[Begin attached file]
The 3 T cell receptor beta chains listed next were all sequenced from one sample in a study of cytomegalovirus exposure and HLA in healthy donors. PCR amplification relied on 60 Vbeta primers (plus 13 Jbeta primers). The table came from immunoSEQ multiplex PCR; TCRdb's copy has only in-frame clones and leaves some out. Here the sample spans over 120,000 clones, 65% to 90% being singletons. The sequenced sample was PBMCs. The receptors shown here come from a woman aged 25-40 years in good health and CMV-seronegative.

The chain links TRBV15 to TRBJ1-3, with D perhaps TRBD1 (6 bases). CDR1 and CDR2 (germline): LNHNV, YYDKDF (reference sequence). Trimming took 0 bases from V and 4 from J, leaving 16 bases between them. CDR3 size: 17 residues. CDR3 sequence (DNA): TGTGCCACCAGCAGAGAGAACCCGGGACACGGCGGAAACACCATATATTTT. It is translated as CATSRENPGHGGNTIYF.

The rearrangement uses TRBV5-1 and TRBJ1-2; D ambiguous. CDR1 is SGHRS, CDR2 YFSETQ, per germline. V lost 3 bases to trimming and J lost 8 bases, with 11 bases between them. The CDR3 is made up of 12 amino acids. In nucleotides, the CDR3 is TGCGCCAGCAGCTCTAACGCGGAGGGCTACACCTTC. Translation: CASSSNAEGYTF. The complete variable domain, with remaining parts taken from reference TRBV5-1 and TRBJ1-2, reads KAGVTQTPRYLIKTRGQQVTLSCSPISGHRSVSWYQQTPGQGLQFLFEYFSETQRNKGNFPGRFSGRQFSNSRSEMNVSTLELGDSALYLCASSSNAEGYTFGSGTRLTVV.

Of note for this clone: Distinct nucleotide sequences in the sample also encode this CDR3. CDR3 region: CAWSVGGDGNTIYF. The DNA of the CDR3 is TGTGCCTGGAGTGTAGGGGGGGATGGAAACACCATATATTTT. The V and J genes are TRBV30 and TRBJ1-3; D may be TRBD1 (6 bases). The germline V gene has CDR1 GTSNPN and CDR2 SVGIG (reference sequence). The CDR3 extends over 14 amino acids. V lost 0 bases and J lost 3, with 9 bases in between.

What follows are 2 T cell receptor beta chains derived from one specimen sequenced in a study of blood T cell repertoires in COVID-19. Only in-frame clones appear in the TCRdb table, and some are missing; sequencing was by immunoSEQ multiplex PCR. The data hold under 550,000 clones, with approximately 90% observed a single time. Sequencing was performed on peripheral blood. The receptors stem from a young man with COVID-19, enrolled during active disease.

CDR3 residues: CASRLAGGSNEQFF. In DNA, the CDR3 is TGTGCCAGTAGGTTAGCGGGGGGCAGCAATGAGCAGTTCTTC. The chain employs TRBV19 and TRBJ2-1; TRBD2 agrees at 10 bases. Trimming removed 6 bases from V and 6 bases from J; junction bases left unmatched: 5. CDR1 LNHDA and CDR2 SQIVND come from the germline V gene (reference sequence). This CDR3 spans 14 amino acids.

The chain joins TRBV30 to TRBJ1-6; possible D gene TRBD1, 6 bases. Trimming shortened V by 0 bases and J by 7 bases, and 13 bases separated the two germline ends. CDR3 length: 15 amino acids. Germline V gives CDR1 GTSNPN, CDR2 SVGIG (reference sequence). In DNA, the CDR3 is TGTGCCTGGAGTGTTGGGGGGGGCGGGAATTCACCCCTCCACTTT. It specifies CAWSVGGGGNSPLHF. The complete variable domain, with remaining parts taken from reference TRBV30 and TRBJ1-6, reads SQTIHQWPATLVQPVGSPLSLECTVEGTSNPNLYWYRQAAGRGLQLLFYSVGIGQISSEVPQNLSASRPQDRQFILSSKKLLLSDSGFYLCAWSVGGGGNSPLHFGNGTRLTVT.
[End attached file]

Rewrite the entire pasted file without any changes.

The 3 T cell receptor beta chains listed next were all sequenced from one sample in a study of cytomegalovirus exposure and HLA in healthy donors. PCR amplification relied on 60 Vbeta primers (plus 13 Jbeta primers). The table came from immunoSEQ multiplex PCR; TCRdb's copy has only in-frame clones and leaves some out. Here the sample spans over 120,000 clones, 65% to 90% being singletons. The sequenced sample was PBMCs. The receptors shown here come from a woman aged 25-40 years in good health and CMV-seronegative.

The chain links TRBV15 to TRBJ1-3, with D perhaps TRBD1 (6 bases). CDR1 and CDR2 (germline): LNHNV, YYDKDF (reference sequence). Trimming took 0 bases from V and 4 from J, leaving 16 bases between them. CDR3 size: 17 residues. CDR3 sequence (DNA): TGTGCCACCAGCAGAGAGAACCCGGGACACGGCGGAAACACCATATATTTT. It is translated as CATSRENPGHGGNTIYF.

The rearrangement uses TRBV5-1 and TRBJ1-2; D ambiguous. CDR1 is SGHRS, CDR2 YFSETQ, per germline. V lost 3 bases to trimming and J lost 8 bases, with 11 bases between them. The CDR3 is made up of 12 amino acids. In nucleotides, the CDR3 is TGCGCCAGCAGCTCTAACGCGGAGGGCTACACCTTC. Translation: CASSSNAEGYTF. The complete variable domain, with remaining parts taken from reference TRBV5-1 and TRBJ1-2, reads KAGVTQTPRYLIKTRGQQVTLSCSPISGHRSVSWYQQTPGQGLQFLFEYFSETQRNKGNFPGRFSGRQFSNSRSEMNVSTLELGDSALYLCASSSNAEGYTFGSGTRLTVV.

Of note for this clone: Distinct nucleotide sequences in the sample also encode this CDR3. CDR3 region: CAWSVGGDGNTIYF. The DNA of the CDR3 is TGTGCCTGGAGTGTAGGGGGGGATGGAAACACCATATATTTT. The V and J genes are TRBV30 and TRBJ1-3; D may be TRBD1 (6 bases). The germline V gene has CDR1 GTSNPN and CDR2 SVGIG (reference sequence). The CDR3 extends over 14 amino acids. V lost 0 bases and J lost 3, with 9 bases in between.

What follows are 2 T cell receptor beta chains derived from one specimen sequenced in a study of blood T cell repertoires in COVID-19. Only in-frame clones appear in the TCRdb table, and some are missing; sequencing was by immunoSEQ multiplex PCR. The data hold under 550,000 clones, with approximately 90% observed a single time. Sequencing was performed on peripheral blood. The receptors stem from a young man with COVID-19, enrolled during active disease.

CDR3 residues: CASRLAGGSNEQFF. In DNA, the CDR3 is TGTGCCAGTAGGTTAGCGGGGGGCAGCAATGAGCAGTTCTTC. The chain employs TRBV19 and TRBJ2-1; TRBD2 agrees at 10 bases. Trimming removed 6 bases from V and 6 bases from J; junction bases left unmatched: 5. CDR1 LNHDA and CDR2 SQIVND come from the germline V gene (reference sequence). This CDR3 spans 14 amino acids.

The chain joins TRBV30 to TRBJ1-6; possible D gene TRBD1, 6 bases. Trimming shortened V by 0 bases and J by 7 bases, and 13 bases separated the two germline ends. CDR3 length: 15 amino acids. Germline V gives CDR1 GTSNPN, CDR2 SVGIG (reference sequence). In DNA, the CDR3 is TGTGCCTGGAGTGTTGGGGGGGGCGGGAATTCACCCCTCCACTTT. It specifies CAWSVGGGGNSPLHF. The complete variable domain, with remaining parts taken from reference TRBV30 and TRBJ1-6, reads SQTIHQWPATLVQPVGSPLSLECTVEGTSNPNLYWYRQAAGRGLQLLFYSVGIGQISSEVPQNLSASRPQDRQFILSSKKLLLSDSGFYLCAWSVGGGGNSPLHFGNGTRLTVT.